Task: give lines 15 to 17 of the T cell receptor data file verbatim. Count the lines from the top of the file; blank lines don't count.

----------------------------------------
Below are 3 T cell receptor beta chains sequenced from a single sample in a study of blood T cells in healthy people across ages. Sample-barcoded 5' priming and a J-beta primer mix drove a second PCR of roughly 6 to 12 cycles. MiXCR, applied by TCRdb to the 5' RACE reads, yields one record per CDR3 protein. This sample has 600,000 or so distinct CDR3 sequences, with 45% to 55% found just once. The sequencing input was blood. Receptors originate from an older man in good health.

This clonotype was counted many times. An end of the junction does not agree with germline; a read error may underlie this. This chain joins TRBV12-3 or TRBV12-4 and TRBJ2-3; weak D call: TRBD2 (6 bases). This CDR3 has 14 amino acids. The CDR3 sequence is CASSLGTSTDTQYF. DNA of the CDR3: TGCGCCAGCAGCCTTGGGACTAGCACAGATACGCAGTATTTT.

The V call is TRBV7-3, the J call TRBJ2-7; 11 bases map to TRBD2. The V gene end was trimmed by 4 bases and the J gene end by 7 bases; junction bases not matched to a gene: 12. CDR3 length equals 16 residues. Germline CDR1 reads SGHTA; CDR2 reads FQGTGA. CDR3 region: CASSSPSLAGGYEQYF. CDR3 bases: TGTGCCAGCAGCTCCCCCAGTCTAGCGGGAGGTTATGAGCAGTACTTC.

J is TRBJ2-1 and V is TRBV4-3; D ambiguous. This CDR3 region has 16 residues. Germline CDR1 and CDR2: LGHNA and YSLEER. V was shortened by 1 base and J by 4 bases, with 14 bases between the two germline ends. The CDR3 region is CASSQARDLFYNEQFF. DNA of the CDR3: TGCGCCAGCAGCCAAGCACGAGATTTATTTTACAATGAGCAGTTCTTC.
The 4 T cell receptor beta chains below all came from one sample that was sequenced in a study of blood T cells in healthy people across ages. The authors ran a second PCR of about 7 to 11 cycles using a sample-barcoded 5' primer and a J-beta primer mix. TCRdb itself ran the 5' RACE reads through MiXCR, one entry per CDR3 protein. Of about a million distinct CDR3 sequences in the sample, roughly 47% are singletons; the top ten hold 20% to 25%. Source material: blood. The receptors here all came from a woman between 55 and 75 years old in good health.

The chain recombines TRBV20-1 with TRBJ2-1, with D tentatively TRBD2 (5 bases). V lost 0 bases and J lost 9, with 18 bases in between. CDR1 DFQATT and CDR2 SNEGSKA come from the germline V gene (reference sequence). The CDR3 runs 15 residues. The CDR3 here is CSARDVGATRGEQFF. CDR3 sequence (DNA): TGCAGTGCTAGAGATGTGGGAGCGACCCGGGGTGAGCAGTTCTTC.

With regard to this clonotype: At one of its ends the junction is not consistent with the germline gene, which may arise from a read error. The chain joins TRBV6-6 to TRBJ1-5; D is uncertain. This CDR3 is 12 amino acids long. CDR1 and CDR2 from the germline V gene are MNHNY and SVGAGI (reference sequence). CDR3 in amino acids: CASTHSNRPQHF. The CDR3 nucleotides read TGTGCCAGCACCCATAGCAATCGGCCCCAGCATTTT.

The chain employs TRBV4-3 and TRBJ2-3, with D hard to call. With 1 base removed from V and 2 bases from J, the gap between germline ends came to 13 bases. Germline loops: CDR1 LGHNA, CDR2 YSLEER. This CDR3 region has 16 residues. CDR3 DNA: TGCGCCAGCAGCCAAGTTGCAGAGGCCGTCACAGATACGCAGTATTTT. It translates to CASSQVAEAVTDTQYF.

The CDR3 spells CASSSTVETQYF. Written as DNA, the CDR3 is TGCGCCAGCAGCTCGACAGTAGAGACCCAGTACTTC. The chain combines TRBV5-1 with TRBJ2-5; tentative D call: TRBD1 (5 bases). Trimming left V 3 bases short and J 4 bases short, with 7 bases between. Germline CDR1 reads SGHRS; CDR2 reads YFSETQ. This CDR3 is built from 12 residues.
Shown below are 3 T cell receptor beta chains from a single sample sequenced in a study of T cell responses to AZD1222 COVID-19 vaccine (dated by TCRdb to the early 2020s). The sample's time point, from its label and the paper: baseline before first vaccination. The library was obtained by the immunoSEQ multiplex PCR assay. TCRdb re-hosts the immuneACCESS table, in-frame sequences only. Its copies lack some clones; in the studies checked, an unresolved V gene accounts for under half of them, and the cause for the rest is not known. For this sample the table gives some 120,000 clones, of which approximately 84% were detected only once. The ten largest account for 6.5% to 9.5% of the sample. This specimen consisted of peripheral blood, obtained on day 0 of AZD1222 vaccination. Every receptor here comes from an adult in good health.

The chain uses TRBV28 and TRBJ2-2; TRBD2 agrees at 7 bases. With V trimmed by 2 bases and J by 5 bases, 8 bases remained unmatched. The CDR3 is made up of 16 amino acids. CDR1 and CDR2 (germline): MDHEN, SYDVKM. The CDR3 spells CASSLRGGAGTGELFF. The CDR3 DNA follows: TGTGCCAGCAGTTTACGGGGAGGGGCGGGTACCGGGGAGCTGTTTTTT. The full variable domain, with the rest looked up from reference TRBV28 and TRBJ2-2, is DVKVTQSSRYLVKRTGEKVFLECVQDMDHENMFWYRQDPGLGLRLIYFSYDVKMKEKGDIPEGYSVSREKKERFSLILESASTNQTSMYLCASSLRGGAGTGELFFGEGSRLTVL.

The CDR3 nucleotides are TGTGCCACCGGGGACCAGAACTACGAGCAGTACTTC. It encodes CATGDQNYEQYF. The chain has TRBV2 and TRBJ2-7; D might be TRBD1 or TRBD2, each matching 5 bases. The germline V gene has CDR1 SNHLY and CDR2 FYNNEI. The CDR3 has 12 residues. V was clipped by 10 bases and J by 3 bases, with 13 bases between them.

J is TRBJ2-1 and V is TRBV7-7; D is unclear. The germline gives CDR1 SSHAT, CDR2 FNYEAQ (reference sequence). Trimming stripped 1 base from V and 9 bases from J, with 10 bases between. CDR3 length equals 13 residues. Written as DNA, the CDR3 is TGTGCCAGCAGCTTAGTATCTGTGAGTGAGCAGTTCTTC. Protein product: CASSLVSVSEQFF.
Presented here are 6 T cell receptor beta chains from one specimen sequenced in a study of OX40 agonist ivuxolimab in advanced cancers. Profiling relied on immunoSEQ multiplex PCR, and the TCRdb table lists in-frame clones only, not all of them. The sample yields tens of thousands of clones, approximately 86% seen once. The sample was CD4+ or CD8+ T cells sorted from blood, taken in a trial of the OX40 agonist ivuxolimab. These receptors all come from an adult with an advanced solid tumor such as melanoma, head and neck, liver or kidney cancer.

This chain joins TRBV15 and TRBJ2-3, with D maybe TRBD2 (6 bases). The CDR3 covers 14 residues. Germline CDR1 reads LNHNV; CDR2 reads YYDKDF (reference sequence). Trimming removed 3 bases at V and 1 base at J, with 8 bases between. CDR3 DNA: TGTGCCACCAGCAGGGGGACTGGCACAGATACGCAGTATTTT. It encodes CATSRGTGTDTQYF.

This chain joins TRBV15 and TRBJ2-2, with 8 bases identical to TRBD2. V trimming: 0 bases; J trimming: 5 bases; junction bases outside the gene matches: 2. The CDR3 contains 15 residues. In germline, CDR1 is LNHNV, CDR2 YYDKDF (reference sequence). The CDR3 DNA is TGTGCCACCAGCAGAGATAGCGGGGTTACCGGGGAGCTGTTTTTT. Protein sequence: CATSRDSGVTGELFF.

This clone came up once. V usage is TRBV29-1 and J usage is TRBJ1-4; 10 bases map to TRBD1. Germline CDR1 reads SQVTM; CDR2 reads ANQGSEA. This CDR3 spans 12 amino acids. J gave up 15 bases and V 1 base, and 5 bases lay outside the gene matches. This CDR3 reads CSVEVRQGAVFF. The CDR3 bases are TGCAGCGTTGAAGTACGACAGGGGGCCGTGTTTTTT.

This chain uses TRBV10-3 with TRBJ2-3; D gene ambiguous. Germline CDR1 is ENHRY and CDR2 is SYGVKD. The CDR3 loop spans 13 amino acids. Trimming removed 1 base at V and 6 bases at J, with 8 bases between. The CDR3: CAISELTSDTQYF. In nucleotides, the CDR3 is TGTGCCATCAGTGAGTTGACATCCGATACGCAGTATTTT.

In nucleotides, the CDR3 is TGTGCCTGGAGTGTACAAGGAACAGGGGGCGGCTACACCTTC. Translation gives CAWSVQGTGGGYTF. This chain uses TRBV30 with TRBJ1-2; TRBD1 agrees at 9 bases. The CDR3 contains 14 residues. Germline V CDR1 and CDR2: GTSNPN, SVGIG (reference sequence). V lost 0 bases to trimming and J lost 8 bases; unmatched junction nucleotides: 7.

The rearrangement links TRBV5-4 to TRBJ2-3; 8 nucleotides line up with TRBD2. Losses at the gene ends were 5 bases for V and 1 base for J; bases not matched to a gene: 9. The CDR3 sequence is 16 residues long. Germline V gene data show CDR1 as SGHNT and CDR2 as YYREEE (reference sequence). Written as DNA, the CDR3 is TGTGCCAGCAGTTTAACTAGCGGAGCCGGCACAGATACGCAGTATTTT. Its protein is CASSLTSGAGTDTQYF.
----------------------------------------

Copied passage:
This chain joins TRBV15 and TRBJ2-3, with D maybe TRBD2 (6 bases). The CDR3 covers 14 residues. Germline CDR1 reads LNHNV; CDR2 reads YYDKDF (reference sequence). Trimming removed 3 bases at V and 1 base at J, with 8 bases between. CDR3 DNA: TGTGCCACCAGCAGGGGGACTGGCACAGATACGCAGTATTTT. It encodes CATSRGTGTDTQYF.

This chain joins TRBV15 and TRBJ2-2, with 8 bases identical to TRBD2. V trimming: 0 bases; J trimming: 5 bases; junction bases outside the gene matches: 2. The CDR3 contains 15 residues. In germline, CDR1 is LNHNV, CDR2 YYDKDF (reference sequence). The CDR3 DNA is TGTGCCACCAGCAGAGATAGCGGGGTTACCGGGGAGCTGTTTTTT. Protein sequence: CATSRDSGVTGELFF.

This clone came up once. V usage is TRBV29-1 and J usage is TRBJ1-4; 10 bases map to TRBD1. Germline CDR1 reads SQVTM; CDR2 reads ANQGSEA. This CDR3 spans 12 amino acids. J gave up 15 bases and V 1 base, and 5 bases lay outside the gene matches. This CDR3 reads CSVEVRQGAVFF. The CDR3 bases are TGCAGCGTTGAAGTACGACAGGGGGCCGTGTTTTTT.